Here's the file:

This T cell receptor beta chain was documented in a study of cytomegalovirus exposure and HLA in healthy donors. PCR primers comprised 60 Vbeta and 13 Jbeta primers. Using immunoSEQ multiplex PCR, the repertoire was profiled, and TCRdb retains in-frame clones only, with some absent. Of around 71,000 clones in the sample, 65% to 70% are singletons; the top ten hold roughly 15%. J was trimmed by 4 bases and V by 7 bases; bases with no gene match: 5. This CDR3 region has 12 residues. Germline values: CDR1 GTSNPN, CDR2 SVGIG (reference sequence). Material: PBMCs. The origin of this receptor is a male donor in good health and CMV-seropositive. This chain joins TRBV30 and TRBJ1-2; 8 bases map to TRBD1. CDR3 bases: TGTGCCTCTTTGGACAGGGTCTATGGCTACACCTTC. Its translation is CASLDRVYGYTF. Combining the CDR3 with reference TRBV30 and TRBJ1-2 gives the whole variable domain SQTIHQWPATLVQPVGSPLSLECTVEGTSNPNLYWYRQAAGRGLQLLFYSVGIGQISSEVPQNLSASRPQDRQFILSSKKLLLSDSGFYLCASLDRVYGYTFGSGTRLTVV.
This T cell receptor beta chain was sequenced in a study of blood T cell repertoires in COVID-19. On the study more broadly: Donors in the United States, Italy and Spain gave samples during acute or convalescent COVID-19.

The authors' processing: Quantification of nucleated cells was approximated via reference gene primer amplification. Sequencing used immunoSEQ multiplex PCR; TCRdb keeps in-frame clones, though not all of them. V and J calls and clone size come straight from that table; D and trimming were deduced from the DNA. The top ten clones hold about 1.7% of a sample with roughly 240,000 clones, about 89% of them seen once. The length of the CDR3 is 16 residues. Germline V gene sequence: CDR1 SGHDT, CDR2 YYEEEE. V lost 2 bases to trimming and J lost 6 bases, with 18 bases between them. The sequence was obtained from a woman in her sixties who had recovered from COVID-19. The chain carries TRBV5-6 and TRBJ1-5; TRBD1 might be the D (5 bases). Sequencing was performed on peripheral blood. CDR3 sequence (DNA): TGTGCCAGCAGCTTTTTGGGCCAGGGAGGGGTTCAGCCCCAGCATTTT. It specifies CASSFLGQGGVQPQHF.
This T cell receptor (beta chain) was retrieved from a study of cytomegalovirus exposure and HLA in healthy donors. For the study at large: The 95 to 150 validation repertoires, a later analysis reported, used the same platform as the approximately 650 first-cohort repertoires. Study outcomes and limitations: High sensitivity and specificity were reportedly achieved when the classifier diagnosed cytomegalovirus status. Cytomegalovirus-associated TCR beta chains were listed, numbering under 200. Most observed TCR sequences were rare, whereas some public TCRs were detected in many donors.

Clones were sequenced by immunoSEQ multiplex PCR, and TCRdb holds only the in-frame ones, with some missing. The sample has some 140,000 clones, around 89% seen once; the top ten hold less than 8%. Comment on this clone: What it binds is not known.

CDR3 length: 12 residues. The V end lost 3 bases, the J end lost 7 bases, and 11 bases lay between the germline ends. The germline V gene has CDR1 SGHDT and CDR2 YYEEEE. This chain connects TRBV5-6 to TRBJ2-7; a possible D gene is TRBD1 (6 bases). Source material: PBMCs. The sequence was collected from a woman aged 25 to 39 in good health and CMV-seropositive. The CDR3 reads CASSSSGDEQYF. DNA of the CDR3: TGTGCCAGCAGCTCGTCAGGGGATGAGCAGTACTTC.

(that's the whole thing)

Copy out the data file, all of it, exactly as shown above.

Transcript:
This T cell receptor beta chain was documented in a study of cytomegalovirus exposure and HLA in healthy donors. PCR primers comprised 60 Vbeta and 13 Jbeta primers. Using immunoSEQ multiplex PCR, the repertoire was profiled, and TCRdb retains in-frame clones only, with some absent. Of around 71,000 clones in the sample, 65% to 70% are singletons; the top ten hold roughly 15%. J was trimmed by 4 bases and V by 7 bases; bases with no gene match: 5. This CDR3 region has 12 residues. Germline values: CDR1 GTSNPN, CDR2 SVGIG (reference sequence). Material: PBMCs. The origin of this receptor is a male donor in good health and CMV-seropositive. This chain joins TRBV30 and TRBJ1-2; 8 bases map to TRBD1. CDR3 bases: TGTGCCTCTTTGGACAGGGTCTATGGCTACACCTTC. Its translation is CASLDRVYGYTF. Combining the CDR3 with reference TRBV30 and TRBJ1-2 gives the whole variable domain SQTIHQWPATLVQPVGSPLSLECTVEGTSNPNLYWYRQAAGRGLQLLFYSVGIGQISSEVPQNLSASRPQDRQFILSSKKLLLSDSGFYLCASLDRVYGYTFGSGTRLTVV.
This T cell receptor beta chain was sequenced in a study of blood T cell repertoires in COVID-19. On the study more broadly: Donors in the United States, Italy and Spain gave samples during acute or convalescent COVID-19.

The authors' processing: Quantification of nucleated cells was approximated via reference gene primer amplification. Sequencing used immunoSEQ multiplex PCR; TCRdb keeps in-frame clones, though not all of them. V and J calls and clone size come straight from that table; D and trimming were deduced from the DNA. The top ten clones hold about 1.7% of a sample with roughly 240,000 clones, about 89% of them seen once. The length of the CDR3 is 16 residues. Germline V gene sequence: CDR1 SGHDT, CDR2 YYEEEE. V lost 2 bases to trimming and J lost 6 bases, with 18 bases between them. The sequence was obtained from a woman in her sixties who had recovered from COVID-19. The chain carries TRBV5-6 and TRBJ1-5; TRBD1 might be the D (5 bases). Sequencing was performed on peripheral blood. CDR3 sequence (DNA): TGTGCCAGCAGCTTTTTGGGCCAGGGAGGGGTTCAGCCCCAGCATTTT. It specifies CASSFLGQGGVQPQHF.
This T cell receptor (beta chain) was retrieved from a study of cytomegalovirus exposure and HLA in healthy donors. For the study at large: The 95 to 150 validation repertoires, a later analysis reported, used the same platform as the approximately 650 first-cohort repertoires. Study outcomes and limitations: High sensitivity and specificity were reportedly achieved when the classifier diagnosed cytomegalovirus status. Cytomegalovirus-associated TCR beta chains were listed, numbering under 200. Most observed TCR sequences were rare, whereas some public TCRs were detected in many donors.

Clones were sequenced by immunoSEQ multiplex PCR, and TCRdb holds only the in-frame ones, with some missing. The sample has some 140,000 clones, around 89% seen once; the top ten hold less than 8%. Comment on this clone: What it binds is not known.

CDR3 length: 12 residues. The V end lost 3 bases, the J end lost 7 bases, and 11 bases lay between the germline ends. The germline V gene has CDR1 SGHDT and CDR2 YYEEEE. This chain connects TRBV5-6 to TRBJ2-7; a possible D gene is TRBD1 (6 bases). Source material: PBMCs. The sequence was collected from a woman aged 25 to 39 in good health and CMV-seropositive. The CDR3 reads CASSSSGDEQYF. DNA of the CDR3: TGTGCCAGCAGCTCGTCAGGGGATGAGCAGTACTTC.